Keep reading to learn how to connect VIO to PX4 and about the different computer vision features your drone can achieve with VIO.

Send the right MAVLink Messages to PX4 for VIO

At ModalAI®, we created a powerful yet lightweight software architecture designed to run on our PX4 VOXL companion computer and Flight Core flight controller. To get VIO to work, a companion computer must transfer VIO data from an onboard algorithm and pass it through to the PX4 Autopilot through MAVLink packets in real time. The data that is transferred must be rotated and translated into the correct frame, constructed into the appropriate MAVlink packet and timestamped correctly. There are two primary MAVLink packets that can be used to accomplish this task.


This is a simplistic packet that allows the most fundamental position and orientation to be sent to PX4. However, a good VIO algorithm will have more information about the system state such as the body velocity and angular rates which are used by PX4’s state estimator (EKF2) for even more precise position control and accurate flight.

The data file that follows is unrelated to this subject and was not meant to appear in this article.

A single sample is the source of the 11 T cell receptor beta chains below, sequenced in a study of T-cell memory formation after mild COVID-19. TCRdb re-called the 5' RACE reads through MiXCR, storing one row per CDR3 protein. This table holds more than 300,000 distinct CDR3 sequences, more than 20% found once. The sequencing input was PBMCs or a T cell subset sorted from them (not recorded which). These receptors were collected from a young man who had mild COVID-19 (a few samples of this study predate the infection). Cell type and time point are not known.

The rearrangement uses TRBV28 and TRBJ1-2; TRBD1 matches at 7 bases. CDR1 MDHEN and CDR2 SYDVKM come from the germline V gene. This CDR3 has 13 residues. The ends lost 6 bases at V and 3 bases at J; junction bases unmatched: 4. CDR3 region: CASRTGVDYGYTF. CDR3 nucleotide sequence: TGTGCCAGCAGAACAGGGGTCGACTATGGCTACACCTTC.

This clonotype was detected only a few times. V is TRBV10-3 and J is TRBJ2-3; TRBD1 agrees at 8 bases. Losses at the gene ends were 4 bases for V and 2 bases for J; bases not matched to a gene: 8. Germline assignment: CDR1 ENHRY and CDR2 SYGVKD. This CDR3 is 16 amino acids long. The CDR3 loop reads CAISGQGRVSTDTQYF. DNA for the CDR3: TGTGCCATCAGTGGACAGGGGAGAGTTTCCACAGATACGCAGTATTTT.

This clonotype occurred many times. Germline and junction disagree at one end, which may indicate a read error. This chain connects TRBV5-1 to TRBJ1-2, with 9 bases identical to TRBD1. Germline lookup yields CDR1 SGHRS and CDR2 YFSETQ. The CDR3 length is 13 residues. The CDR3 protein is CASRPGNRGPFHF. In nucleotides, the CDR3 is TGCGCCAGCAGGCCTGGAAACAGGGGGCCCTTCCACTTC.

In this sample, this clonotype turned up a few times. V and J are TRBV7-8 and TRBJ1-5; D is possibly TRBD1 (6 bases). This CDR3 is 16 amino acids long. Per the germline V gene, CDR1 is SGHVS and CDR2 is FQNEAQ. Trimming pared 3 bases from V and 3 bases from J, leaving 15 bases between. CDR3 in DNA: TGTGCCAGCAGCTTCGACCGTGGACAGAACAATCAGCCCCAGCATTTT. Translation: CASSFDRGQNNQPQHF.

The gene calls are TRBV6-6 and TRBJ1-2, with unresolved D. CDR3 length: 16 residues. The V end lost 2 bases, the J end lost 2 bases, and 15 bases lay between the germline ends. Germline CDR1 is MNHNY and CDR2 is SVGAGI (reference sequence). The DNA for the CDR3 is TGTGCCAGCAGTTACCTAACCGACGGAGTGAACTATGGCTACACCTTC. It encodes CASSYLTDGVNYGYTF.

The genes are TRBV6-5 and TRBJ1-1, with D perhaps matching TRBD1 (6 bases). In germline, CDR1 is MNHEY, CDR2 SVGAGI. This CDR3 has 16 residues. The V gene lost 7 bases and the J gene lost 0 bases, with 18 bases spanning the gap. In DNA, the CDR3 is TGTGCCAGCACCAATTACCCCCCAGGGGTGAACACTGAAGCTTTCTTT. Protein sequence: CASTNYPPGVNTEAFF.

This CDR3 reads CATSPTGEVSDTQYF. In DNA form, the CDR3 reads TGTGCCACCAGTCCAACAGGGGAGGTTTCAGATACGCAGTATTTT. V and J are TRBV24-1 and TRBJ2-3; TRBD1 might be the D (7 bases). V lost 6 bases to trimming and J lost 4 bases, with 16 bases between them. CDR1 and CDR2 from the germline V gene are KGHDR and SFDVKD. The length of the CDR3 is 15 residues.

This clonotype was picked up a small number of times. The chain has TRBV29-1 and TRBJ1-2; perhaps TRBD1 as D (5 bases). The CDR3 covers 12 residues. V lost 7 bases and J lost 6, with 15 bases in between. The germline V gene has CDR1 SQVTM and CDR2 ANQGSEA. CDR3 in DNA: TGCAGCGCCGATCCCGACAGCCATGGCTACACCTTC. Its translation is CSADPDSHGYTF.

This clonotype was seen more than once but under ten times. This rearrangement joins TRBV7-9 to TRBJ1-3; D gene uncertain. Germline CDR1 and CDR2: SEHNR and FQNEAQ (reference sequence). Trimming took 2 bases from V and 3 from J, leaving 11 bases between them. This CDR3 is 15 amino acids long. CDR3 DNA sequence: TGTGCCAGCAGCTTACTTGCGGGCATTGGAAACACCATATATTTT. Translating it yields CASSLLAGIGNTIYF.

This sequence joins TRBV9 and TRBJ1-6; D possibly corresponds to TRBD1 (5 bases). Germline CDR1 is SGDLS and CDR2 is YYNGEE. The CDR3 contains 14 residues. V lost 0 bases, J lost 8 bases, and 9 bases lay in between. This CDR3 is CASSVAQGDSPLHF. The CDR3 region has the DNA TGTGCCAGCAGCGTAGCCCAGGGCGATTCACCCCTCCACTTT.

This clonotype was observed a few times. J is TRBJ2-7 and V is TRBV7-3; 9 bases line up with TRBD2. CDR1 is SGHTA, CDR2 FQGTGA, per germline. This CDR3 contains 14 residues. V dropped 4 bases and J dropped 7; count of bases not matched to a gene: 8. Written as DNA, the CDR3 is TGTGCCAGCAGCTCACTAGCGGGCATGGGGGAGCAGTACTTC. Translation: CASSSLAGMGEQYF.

To send this additional data, you must use MAVLink packet #331 “Odometry” which is what we elect to use in voxl-vision-px4 out of the box as part of the VOXL® software suite.

MAVLink Option #2 Odometry (#331)

Frames of Reference: Odometry

Whichever packet is used to send odometry data to PX4, it’s critical to ensure the data is represented in the correct reference frames. Generally, PX4 expects VIO data as a transform and rotation that describes the position of the drone’s body (body frame) with respect to a local frame which is centered on the ground where the drone is when it starts up. Each of these adheres to the convention of the X,Y, and Z axis aligning with the forward, right, and down direction relative to the drone.